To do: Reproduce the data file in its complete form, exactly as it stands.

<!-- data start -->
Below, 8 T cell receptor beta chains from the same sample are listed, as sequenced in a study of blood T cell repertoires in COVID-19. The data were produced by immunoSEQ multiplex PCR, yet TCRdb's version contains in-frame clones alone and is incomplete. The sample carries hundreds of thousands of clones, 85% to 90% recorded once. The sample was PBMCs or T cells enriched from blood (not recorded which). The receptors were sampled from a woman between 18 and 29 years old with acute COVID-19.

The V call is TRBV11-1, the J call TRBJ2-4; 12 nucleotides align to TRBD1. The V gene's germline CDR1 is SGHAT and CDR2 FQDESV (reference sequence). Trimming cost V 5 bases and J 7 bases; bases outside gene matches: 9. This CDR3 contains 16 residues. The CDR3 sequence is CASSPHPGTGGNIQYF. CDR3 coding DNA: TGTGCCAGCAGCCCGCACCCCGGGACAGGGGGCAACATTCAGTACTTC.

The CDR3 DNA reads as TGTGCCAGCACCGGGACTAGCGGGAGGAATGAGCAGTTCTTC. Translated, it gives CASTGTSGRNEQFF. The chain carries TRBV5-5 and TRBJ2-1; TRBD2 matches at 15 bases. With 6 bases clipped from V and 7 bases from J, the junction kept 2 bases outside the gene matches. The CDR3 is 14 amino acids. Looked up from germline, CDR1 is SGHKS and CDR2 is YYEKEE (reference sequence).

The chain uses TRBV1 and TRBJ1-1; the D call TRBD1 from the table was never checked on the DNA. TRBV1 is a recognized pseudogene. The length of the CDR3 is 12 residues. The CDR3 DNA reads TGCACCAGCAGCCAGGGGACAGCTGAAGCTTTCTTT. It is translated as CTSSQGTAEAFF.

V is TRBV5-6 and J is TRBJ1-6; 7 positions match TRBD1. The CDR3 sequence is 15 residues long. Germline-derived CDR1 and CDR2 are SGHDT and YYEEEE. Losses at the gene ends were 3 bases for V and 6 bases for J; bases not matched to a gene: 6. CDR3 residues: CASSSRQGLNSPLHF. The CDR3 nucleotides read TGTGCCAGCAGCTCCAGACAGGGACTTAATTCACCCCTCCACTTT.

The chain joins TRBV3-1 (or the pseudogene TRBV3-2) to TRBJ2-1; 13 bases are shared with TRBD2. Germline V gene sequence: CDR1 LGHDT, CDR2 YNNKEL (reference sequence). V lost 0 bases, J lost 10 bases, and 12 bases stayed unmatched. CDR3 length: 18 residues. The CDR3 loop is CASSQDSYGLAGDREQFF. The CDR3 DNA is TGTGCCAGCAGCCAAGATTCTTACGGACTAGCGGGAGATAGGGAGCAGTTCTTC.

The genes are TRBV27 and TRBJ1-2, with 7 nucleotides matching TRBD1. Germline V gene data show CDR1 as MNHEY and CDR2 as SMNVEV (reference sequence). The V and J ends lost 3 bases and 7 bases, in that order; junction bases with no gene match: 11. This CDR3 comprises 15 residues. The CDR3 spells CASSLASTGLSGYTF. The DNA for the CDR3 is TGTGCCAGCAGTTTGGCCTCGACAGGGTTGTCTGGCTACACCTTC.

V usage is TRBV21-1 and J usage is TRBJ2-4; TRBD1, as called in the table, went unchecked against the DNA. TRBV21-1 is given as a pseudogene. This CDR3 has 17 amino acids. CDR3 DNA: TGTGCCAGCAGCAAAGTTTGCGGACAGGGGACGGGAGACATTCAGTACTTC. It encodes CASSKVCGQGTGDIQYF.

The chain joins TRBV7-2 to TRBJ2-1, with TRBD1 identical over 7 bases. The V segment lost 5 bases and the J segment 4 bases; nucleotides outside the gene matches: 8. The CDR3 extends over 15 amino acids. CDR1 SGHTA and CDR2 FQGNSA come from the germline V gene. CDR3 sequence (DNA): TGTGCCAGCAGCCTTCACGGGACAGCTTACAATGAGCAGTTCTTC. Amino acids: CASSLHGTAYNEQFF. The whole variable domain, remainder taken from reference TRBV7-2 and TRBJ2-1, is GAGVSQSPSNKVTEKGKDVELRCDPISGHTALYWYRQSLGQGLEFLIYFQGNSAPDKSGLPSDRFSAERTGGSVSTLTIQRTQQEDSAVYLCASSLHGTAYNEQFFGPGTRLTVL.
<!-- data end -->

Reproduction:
Below, 8 T cell receptor beta chains from the same sample are listed, as sequenced in a study of blood T cell repertoires in COVID-19. The data were produced by immunoSEQ multiplex PCR, yet TCRdb's version contains in-frame clones alone and is incomplete. The sample carries hundreds of thousands of clones, 85% to 90% recorded once. The sample was PBMCs or T cells enriched from blood (not recorded which). The receptors were sampled from a woman between 18 and 29 years old with acute COVID-19.

The V call is TRBV11-1, the J call TRBJ2-4; 12 nucleotides align to TRBD1. The V gene's germline CDR1 is SGHAT and CDR2 FQDESV (reference sequence). Trimming cost V 5 bases and J 7 bases; bases outside gene matches: 9. This CDR3 contains 16 residues. The CDR3 sequence is CASSPHPGTGGNIQYF. CDR3 coding DNA: TGTGCCAGCAGCCCGCACCCCGGGACAGGGGGCAACATTCAGTACTTC.

The CDR3 DNA reads as TGTGCCAGCACCGGGACTAGCGGGAGGAATGAGCAGTTCTTC. Translated, it gives CASTGTSGRNEQFF. The chain carries TRBV5-5 and TRBJ2-1; TRBD2 matches at 15 bases. With 6 bases clipped from V and 7 bases from J, the junction kept 2 bases outside the gene matches. The CDR3 is 14 amino acids. Looked up from germline, CDR1 is SGHKS and CDR2 is YYEKEE (reference sequence).

The chain uses TRBV1 and TRBJ1-1; the D call TRBD1 from the table was never checked on the DNA. TRBV1 is a recognized pseudogene. The length of the CDR3 is 12 residues. The CDR3 DNA reads TGCACCAGCAGCCAGGGGACAGCTGAAGCTTTCTTT. It is translated as CTSSQGTAEAFF.

V is TRBV5-6 and J is TRBJ1-6; 7 positions match TRBD1. The CDR3 sequence is 15 residues long. Germline-derived CDR1 and CDR2 are SGHDT and YYEEEE. Losses at the gene ends were 3 bases for V and 6 bases for J; bases not matched to a gene: 6. CDR3 residues: CASSSRQGLNSPLHF. The CDR3 nucleotides read TGTGCCAGCAGCTCCAGACAGGGACTTAATTCACCCCTCCACTTT.

The chain joins TRBV3-1 (or the pseudogene TRBV3-2) to TRBJ2-1; 13 bases are shared with TRBD2. Germline V gene sequence: CDR1 LGHDT, CDR2 YNNKEL (reference sequence). V lost 0 bases, J lost 10 bases, and 12 bases stayed unmatched. CDR3 length: 18 residues. The CDR3 loop is CASSQDSYGLAGDREQFF. The CDR3 DNA is TGTGCCAGCAGCCAAGATTCTTACGGACTAGCGGGAGATAGGGAGCAGTTCTTC.

The genes are TRBV27 and TRBJ1-2, with 7 nucleotides matching TRBD1. Germline V gene data show CDR1 as MNHEY and CDR2 as SMNVEV (reference sequence). The V and J ends lost 3 bases and 7 bases, in that order; junction bases with no gene match: 11. This CDR3 comprises 15 residues. The CDR3 spells CASSLASTGLSGYTF. The DNA for the CDR3 is TGTGCCAGCAGTTTGGCCTCGACAGGGTTGTCTGGCTACACCTTC.

V usage is TRBV21-1 and J usage is TRBJ2-4; TRBD1, as called in the table, went unchecked against the DNA. TRBV21-1 is given as a pseudogene. This CDR3 has 17 amino acids. CDR3 DNA: TGTGCCAGCAGCAAAGTTTGCGGACAGGGGACGGGAGACATTCAGTACTTC. It encodes CASSKVCGQGTGDIQYF.

The chain joins TRBV7-2 to TRBJ2-1, with TRBD1 identical over 7 bases. The V segment lost 5 bases and the J segment 4 bases; nucleotides outside the gene matches: 8. The CDR3 extends over 15 amino acids. CDR1 SGHTA and CDR2 FQGNSA come from the germline V gene. CDR3 sequence (DNA): TGTGCCAGCAGCCTTCACGGGACAGCTTACAATGAGCAGTTCTTC. Amino acids: CASSLHGTAYNEQFF. The whole variable domain, remainder taken from reference TRBV7-2 and TRBJ2-1, is GAGVSQSPSNKVTEKGKDVELRCDPISGHTALYWYRQSLGQGLEFLIYFQGNSAPDKSGLPSDRFSAERTGGSVSTLTIQRTQQEDSAVYLCASSLHGTAYNEQFFGPGTRLTVL.